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Grace makes the slave a freeman. "Tis a change, That turns to ridicule the turgid speech And stately tone of moralifts, who boast, As if, like him of fabulous renown, They had indeed ability to smooth The shag of lavage nature, and were each An Orpheus, and omnipotent in song: But transformation of apoftate man From fool to wife, from earthly to divine,

Is work for Him that made him. He alone, 'And he by means in philofophic eyes

Trivial and worthy of disdain, achieves
The wonder; humanizing what is brute
In the loft kind, extracting from the lips
Of alps their venom, overpowering strength
By weakness, and hoftility by love.

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He is the freeman whom the truth makes free, And all are flaves beside. There's not a chain That hellish foes, confederate for his harm, Can wind around him, but he cafts it off With as much ease as Samson his green wyths. He looks abroad into the varied field Of nature, and though poor perhaps, compared With those whose manfions glitter in his fight, Calls the delightful scenery all his own. His are the mountains, and the vallies his, And the resplendent rivers. His to enjoy With a propriety that none can feel, But who, with filial confidence inspired, Can lift to heaven an unpresumptuous eye, And smiling fay" My Father made them all."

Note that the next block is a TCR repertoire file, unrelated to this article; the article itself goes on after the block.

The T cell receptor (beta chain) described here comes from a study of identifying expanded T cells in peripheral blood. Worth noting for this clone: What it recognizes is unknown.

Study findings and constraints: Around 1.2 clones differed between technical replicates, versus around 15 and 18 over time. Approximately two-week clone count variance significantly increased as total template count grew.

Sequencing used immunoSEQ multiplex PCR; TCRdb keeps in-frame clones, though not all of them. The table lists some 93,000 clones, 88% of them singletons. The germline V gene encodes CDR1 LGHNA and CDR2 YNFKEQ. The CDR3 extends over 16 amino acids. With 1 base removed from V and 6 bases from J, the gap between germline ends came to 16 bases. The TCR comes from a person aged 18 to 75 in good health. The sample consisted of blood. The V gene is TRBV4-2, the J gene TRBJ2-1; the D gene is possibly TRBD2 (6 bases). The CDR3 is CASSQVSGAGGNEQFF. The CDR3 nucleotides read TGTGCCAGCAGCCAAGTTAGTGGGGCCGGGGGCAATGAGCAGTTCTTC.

* Sec Hume,

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